During the last 10 years, delays in getting individuals approved for nursing home care have led to a backlog of 15,000 cases, with some taking up to a year to resolve. The problems stemmed from a complicated bureaucratic process of rules and regulations at the Federal and State levels, an antiquated computer system, and a staffing shortage.
Saving taxpayers’ money and improving efficiency are the goals of a government reform measure signed into law this week allowing affected county clerk’s offices to absorb the functions of their separate county election commissions.
The River Edge Redevelopment Zone (RERZ) Historic Tax Credit, which is a vital economic tool that has fostered the reuse of historic buildings throughout the state, has now been expanded to other communities statewide.
The 2018 Illinois State Fair gets underway Aug. 9 in Springfield. The 11-day event, which brings hundreds of thousands of people though its gates, celebrates agriculture, the state’s number one employer and driver of the state’s economy.
Legislation (House Bill 2354) signed into law during the week will allow family members or law enforcement to petition the court to have firearms removed from individuals believed to be a danger to themselves or others,. Another measure (Senate Bill 3256) was signed to extend the current 72-hour waiting period for handguns to include all guns purchased in Illinois.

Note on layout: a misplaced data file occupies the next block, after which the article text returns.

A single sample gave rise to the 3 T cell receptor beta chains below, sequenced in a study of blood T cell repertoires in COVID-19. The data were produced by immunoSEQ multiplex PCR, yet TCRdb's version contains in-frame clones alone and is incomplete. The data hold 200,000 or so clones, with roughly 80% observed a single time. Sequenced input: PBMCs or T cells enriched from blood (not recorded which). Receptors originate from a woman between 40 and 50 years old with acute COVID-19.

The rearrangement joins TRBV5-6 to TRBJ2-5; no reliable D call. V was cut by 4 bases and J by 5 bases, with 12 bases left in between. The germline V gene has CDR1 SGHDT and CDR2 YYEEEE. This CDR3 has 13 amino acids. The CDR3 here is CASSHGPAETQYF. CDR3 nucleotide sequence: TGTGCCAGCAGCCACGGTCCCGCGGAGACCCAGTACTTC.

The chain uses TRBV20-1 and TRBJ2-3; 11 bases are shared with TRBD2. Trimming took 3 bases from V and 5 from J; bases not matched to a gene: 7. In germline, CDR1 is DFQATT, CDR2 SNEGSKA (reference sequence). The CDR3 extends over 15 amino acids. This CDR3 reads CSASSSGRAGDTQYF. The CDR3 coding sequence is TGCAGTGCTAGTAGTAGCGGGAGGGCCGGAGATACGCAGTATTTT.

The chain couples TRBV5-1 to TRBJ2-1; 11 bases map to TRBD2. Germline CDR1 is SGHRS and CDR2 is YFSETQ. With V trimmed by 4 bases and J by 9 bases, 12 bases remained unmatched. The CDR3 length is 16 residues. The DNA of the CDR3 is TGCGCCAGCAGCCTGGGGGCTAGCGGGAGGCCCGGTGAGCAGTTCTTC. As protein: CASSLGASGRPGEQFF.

The Governor also this week signed Senate Bill 3128, the Quincy Veterans’ Home Rehabilitation Act, allowing for the state to move forward on an expansion at the current facility while reducing red tape on future construction to allow the state to proceed more expediently on the project.
On July 17, the office of the Illinois State Fire Marshal and Gov. Rauner announced the recipients of the Small Firefighting and Ambulance Service Equipment Grant Program, also known as the Small Equipment Grant Program.
A recent report from the Anderson Economic Group shows Illinois ranks 35th in the country in business tax burden, up from 32nd a year before. The findings, however, were from the latest fiscal year data available, 2016, which came before the corporate and personal income tax rates were increased in 2017.
A researcher from the University of Illinois at Chicago (UIC) says unlike other states, most overdoses and opioid-related deaths in Illinois are caused by heroin use. James Swartz says it is also often in combination of potent synthetic opioids, such as fentanyl and carfentanyl.